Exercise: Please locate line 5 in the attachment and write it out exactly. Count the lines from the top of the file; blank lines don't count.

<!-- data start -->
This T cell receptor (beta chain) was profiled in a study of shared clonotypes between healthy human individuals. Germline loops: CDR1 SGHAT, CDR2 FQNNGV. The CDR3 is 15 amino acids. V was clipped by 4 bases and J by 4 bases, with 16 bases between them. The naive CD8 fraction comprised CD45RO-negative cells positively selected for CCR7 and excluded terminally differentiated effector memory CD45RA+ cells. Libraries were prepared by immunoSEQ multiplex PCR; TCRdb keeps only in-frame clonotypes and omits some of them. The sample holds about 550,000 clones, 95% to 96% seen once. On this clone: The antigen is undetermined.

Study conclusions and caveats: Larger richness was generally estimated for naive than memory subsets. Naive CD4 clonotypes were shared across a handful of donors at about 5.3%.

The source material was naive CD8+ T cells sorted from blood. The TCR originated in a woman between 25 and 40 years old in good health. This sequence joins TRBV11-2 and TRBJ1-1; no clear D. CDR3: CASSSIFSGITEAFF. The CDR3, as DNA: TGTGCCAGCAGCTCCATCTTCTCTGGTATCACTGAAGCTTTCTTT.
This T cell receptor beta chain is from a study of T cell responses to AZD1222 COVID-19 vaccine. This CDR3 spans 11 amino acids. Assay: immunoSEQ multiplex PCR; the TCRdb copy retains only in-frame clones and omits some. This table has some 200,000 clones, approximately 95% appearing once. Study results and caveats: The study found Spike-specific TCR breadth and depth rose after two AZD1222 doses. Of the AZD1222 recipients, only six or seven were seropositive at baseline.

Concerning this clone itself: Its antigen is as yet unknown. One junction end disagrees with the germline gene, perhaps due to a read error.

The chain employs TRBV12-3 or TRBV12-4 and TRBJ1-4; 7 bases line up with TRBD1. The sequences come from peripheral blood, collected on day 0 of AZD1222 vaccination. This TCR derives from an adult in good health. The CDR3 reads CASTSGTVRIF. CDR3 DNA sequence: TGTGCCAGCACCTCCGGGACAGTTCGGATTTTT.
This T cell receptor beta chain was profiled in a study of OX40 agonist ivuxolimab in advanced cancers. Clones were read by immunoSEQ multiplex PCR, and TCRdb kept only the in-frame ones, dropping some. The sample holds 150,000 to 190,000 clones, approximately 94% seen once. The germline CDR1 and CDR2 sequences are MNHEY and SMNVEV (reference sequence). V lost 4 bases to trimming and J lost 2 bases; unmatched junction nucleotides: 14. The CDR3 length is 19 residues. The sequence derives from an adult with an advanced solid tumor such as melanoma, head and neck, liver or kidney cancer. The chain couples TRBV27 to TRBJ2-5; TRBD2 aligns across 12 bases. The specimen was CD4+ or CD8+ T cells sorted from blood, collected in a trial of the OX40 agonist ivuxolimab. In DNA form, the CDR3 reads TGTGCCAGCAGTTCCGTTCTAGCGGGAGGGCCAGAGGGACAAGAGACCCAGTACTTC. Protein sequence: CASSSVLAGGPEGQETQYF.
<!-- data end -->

Concerning this clone itself: Its antigen is as yet unknown. One junction end disagrees with the germline gene, perhaps due to a read error.